Methods and Practice of Elizabethan Swordplay
Featuring period drawings and prints of swordplay, this book examines and compares three Elizabethan fencing manuals written in English before 1600: Giacomo Di Grassi’s His True Arte of Defense (1594), Vincentio Saviolo’s His Practice in Two Bookes (1595), and George Silver’s Paradoxes of Defence and Bref Instructions upon My Paradoxes of Defence (1599).
More than a technical manual on swordplay, this book explores the influence of a new form of violence introduced into Elizabethan culture by the invention of the rapier. The authors examine the rapier’s influence on the various social classes, the clash between the traditional English fencing masters and those embracing the new style, the growing concern with unregulated dueling, and the frequent references to rapier play in the works of Shakespeare and his contemporaries.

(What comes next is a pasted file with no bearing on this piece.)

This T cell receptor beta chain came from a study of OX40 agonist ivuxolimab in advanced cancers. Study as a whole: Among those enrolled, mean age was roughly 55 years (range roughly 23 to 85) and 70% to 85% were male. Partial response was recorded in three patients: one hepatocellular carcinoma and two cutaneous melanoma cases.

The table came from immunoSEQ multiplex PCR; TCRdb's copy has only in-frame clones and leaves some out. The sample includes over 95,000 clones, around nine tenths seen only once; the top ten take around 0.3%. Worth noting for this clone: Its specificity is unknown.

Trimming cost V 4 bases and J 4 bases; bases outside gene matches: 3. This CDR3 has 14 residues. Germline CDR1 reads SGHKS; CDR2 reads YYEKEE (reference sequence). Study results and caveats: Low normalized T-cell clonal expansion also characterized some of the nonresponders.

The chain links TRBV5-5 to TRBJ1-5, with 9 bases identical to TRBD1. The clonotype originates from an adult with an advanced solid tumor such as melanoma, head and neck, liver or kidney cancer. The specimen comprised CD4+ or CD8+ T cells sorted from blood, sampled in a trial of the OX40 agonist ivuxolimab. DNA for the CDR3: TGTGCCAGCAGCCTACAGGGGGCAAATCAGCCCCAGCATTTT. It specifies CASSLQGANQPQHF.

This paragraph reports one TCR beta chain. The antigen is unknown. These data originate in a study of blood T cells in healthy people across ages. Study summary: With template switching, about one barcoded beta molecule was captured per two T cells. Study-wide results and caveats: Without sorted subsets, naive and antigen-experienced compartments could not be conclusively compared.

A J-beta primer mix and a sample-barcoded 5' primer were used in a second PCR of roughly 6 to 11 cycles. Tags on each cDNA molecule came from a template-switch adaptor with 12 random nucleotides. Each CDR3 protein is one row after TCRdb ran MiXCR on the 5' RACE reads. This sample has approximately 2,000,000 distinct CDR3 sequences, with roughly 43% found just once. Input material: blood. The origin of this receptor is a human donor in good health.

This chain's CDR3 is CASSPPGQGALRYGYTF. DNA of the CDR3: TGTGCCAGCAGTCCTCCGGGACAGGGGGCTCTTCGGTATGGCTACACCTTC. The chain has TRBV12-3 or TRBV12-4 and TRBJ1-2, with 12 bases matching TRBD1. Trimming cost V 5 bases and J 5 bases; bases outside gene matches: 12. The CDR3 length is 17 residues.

As producer Joseph Papp notes in his foreword, this is a book that "makes a difference in performance."
What people are saying - Write a review
Demonstration from Di Grassi comparing cuts and thrusts
Grassis high ward and low ward
Demonstration from Di Grassi of straight pace crooked pace and circular half pace
His Practise in Two Bookes
Saviolos basic stance
Two fighters in Saviolos basic stance prior to attack
Illustration from Saviolo of rapier and dagger
George Silver and His Paradoxes
Determination of perfect sword length as shown by Silver